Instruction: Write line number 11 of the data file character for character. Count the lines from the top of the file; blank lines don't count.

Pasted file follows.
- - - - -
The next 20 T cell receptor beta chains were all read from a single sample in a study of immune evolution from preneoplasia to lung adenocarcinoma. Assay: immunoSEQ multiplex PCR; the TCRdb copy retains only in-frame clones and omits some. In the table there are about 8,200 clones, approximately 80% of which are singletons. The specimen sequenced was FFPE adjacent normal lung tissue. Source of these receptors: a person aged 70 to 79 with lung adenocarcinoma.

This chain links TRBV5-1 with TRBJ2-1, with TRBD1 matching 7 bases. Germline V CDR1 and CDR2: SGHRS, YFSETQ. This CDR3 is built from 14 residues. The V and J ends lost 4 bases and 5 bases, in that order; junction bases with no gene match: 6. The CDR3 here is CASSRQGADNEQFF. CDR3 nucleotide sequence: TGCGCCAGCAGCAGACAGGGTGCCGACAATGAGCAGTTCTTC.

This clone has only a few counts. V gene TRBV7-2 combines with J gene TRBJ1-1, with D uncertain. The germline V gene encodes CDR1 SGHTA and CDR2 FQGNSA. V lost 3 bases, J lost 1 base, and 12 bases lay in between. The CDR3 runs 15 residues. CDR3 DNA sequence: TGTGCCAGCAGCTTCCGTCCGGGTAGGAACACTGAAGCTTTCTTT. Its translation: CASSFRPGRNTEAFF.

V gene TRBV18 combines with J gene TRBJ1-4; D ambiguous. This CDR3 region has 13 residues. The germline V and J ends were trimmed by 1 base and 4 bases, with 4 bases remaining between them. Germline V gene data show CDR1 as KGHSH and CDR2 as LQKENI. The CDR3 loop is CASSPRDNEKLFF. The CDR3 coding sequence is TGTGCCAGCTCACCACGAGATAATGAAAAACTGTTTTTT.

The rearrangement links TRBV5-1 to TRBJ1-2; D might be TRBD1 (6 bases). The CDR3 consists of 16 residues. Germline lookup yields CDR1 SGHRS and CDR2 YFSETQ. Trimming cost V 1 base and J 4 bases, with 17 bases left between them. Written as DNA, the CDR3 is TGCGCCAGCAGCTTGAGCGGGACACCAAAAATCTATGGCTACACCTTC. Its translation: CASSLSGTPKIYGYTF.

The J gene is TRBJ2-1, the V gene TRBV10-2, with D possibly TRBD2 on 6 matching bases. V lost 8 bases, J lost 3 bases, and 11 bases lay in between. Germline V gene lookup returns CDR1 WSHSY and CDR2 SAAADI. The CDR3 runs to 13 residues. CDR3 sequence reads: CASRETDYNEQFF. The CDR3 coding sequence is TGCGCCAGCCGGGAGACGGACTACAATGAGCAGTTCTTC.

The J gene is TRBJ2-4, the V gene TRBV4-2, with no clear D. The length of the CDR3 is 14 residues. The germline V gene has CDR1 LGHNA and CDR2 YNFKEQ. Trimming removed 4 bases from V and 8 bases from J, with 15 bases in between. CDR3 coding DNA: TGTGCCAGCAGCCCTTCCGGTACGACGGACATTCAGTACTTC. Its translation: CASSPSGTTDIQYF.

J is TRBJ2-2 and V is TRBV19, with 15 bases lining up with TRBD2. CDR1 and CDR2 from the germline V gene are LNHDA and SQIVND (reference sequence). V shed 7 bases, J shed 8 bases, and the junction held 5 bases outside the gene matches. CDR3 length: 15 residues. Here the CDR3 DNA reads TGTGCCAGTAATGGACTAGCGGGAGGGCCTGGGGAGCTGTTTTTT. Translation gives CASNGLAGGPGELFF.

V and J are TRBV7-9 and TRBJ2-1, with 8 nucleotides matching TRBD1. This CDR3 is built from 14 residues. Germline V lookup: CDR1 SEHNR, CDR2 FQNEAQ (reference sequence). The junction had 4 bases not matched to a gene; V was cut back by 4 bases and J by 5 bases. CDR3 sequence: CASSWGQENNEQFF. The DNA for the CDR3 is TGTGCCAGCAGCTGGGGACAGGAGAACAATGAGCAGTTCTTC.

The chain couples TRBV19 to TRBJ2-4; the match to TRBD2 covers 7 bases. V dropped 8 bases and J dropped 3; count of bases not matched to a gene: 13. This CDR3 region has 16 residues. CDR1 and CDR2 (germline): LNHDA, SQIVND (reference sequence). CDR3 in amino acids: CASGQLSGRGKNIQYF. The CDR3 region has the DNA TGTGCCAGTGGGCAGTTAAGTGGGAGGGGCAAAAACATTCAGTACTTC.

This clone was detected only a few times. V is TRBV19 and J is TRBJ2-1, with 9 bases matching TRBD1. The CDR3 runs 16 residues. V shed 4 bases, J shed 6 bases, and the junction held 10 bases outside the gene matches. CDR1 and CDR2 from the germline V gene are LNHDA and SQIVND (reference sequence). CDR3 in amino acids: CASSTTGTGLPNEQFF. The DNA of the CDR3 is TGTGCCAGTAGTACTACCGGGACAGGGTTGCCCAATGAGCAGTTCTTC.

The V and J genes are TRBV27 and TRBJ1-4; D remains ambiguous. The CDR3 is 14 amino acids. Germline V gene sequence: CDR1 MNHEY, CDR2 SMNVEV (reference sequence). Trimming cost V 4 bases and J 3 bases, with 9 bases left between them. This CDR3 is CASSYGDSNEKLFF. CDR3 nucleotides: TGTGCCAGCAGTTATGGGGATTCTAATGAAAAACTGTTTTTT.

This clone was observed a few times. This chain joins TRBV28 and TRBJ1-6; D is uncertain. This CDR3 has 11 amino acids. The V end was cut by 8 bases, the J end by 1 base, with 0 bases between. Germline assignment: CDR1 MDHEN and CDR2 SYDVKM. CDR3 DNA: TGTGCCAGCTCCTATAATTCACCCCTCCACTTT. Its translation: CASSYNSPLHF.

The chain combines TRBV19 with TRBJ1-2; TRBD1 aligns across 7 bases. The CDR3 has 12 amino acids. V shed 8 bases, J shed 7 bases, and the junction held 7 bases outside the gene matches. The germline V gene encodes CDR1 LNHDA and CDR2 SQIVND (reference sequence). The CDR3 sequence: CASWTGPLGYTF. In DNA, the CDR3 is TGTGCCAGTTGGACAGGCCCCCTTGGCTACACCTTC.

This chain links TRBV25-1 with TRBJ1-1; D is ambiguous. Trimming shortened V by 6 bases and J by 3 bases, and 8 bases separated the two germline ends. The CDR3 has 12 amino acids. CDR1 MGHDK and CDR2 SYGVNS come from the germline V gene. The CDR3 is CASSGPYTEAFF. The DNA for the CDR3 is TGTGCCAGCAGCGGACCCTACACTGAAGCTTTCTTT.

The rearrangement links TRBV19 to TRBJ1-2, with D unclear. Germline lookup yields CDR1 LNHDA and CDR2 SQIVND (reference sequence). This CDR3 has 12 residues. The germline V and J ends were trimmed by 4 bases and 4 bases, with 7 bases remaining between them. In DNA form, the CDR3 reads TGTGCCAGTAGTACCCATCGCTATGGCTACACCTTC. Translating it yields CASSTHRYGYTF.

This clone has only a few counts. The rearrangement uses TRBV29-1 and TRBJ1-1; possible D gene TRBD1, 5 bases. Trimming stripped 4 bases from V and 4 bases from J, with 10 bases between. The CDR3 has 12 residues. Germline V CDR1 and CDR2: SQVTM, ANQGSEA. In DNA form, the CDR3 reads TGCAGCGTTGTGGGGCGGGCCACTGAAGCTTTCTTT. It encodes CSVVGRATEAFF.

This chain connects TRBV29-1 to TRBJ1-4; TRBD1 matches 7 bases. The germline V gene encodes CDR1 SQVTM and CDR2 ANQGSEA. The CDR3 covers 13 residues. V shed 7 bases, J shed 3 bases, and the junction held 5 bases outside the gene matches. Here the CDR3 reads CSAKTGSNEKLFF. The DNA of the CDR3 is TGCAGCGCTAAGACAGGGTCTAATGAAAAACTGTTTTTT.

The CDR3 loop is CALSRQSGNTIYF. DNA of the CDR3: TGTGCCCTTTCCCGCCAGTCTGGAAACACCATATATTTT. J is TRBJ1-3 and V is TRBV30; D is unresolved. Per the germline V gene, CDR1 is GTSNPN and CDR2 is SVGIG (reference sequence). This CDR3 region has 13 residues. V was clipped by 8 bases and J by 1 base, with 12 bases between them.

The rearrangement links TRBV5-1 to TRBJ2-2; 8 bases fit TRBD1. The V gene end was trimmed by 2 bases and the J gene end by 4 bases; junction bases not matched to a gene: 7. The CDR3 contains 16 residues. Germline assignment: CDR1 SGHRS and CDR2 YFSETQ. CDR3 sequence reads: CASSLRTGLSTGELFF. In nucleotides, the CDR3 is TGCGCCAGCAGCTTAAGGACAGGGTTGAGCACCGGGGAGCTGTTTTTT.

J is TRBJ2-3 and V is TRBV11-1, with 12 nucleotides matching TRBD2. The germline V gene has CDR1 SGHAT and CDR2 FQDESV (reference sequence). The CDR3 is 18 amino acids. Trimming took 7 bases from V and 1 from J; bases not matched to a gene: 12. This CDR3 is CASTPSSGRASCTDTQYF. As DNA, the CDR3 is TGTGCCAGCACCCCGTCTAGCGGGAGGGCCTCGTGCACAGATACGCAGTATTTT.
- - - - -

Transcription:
This clone was detected only a few times. V is TRBV19 and J is TRBJ2-1, with 9 bases matching TRBD1. The CDR3 runs 16 residues. V shed 4 bases, J shed 6 bases, and the junction held 10 bases outside the gene matches. CDR1 and CDR2 from the germline V gene are LNHDA and SQIVND (reference sequence). CDR3 in amino acids: CASSTTGTGLPNEQFF. The DNA of the CDR3 is TGTGCCAGTAGTACTACCGGGACAGGGTTGCCCAATGAGCAGTTCTTC.